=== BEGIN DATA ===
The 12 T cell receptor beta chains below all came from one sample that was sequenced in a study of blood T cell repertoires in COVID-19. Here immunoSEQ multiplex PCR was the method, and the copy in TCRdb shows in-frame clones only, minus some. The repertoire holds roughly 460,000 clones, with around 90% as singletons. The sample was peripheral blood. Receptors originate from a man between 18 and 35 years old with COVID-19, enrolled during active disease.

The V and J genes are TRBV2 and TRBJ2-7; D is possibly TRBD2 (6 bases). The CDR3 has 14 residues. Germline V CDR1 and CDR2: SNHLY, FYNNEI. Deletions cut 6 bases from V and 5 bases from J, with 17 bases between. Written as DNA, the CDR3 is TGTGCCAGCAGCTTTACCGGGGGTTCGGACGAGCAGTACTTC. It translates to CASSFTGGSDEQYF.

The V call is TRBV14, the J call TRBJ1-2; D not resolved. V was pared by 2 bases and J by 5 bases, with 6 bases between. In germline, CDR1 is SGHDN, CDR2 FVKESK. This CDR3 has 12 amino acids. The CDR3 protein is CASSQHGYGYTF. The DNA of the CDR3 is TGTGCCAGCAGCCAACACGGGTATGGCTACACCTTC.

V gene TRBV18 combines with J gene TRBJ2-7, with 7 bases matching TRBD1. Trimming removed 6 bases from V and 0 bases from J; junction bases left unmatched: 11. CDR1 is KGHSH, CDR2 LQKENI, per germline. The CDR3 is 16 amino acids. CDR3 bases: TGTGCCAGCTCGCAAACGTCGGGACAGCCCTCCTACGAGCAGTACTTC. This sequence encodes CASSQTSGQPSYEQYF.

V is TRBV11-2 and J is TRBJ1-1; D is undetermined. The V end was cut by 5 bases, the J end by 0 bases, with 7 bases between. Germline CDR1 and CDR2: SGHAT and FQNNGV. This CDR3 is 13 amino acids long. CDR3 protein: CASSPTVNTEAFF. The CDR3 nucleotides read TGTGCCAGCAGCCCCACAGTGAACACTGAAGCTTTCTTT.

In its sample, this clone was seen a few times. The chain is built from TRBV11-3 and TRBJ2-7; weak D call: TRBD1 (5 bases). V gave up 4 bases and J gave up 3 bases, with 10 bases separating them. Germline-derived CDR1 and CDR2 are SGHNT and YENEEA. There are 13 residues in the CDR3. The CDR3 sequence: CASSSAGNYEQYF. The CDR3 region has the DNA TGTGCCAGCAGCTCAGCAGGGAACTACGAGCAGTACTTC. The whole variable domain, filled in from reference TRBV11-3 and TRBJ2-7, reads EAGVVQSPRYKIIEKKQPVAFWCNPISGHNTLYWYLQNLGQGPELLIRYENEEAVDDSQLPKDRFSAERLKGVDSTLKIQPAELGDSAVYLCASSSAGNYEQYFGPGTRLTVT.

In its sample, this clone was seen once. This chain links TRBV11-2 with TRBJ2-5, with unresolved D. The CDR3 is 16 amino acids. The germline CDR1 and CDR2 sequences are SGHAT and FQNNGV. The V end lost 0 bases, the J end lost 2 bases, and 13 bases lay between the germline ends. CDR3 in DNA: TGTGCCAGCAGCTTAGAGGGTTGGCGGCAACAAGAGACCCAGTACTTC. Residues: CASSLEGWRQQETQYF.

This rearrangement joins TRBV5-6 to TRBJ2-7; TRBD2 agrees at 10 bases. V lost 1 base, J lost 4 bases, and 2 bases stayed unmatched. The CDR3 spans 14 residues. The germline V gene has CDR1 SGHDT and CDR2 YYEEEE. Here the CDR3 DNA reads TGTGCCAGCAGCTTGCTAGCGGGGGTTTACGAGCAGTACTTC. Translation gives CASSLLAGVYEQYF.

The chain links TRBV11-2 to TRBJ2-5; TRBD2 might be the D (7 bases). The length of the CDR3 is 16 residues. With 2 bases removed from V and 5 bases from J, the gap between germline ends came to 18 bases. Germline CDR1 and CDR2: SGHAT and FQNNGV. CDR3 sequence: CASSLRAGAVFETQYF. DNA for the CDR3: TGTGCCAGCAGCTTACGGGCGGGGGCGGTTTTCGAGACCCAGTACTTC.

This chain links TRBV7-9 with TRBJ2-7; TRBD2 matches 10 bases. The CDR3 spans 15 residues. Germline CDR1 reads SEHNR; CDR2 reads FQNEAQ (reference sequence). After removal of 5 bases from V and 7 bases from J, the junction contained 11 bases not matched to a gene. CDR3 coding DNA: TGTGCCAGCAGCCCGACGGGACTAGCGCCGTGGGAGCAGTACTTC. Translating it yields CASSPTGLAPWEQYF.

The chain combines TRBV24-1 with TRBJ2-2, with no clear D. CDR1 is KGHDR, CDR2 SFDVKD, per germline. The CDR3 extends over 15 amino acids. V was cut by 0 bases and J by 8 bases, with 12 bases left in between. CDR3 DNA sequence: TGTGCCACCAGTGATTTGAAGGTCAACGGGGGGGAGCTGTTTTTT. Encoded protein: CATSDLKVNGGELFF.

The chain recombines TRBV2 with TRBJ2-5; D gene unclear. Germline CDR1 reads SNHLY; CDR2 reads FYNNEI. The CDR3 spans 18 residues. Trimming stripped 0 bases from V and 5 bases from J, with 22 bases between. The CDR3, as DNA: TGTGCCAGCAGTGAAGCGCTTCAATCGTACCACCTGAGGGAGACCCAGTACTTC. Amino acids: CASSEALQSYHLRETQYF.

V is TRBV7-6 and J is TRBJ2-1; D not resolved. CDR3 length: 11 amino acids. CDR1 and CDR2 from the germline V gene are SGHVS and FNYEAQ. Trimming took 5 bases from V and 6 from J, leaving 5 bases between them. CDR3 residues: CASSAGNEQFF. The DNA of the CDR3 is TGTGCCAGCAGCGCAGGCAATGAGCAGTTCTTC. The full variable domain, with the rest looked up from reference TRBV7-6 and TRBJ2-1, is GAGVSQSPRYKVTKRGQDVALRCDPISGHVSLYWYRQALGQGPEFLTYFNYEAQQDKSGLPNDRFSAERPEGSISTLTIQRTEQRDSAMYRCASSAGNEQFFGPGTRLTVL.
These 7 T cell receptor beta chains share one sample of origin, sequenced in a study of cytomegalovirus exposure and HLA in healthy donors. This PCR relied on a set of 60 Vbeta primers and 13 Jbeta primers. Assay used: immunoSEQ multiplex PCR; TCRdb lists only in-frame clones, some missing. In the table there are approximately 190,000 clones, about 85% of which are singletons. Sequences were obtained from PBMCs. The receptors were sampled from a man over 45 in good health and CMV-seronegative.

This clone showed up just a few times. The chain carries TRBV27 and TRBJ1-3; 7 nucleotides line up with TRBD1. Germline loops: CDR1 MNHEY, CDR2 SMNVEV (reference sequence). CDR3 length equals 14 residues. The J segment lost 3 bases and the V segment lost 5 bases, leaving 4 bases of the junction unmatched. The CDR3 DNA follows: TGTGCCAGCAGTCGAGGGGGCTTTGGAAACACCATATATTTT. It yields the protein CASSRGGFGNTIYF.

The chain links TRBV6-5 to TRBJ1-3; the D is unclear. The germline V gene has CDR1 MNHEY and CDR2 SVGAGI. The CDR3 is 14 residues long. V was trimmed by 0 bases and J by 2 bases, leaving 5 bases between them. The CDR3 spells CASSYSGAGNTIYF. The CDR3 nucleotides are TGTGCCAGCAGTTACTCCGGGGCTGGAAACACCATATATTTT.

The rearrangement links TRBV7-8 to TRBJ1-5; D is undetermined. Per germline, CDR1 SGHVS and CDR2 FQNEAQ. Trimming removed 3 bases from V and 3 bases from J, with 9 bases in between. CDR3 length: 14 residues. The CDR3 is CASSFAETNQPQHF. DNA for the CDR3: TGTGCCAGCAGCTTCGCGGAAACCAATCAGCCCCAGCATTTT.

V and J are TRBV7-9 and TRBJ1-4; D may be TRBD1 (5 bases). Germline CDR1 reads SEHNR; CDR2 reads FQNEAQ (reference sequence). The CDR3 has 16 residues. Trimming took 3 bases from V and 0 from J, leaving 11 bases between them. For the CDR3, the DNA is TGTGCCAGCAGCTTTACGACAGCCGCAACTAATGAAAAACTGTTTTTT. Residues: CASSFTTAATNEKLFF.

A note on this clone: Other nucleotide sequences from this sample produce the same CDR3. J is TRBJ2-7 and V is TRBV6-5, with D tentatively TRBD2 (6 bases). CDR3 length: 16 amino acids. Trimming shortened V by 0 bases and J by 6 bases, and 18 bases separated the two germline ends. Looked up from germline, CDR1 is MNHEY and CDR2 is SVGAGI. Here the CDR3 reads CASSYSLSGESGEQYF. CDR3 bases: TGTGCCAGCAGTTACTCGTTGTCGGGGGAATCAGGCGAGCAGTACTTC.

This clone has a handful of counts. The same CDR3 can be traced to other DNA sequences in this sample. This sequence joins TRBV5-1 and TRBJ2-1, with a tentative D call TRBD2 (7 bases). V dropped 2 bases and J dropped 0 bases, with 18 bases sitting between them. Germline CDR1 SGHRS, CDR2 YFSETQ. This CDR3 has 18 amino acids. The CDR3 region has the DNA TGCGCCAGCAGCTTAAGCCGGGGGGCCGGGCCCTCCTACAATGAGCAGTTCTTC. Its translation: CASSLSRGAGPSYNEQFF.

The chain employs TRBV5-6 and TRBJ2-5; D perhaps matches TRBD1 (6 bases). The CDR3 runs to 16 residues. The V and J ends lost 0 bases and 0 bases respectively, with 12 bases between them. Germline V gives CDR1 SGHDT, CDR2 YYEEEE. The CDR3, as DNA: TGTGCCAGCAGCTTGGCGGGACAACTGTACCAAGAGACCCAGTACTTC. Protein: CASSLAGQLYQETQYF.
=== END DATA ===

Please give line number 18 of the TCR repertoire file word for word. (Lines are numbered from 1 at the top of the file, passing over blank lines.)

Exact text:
V and J are TRBV7-9 and TRBJ1-4; D may be TRBD1 (5 bases). Germline CDR1 reads SEHNR; CDR2 reads FQNEAQ (reference sequence). The CDR3 has 16 residues. Trimming took 3 bases from V and 0 from J, leaving 11 bases between them. For the CDR3, the DNA is TGTGCCAGCAGCTTTACGACAGCCGCAACTAATGAAAAACTGTTTTTT. Residues: CASSFTTAATNEKLFF.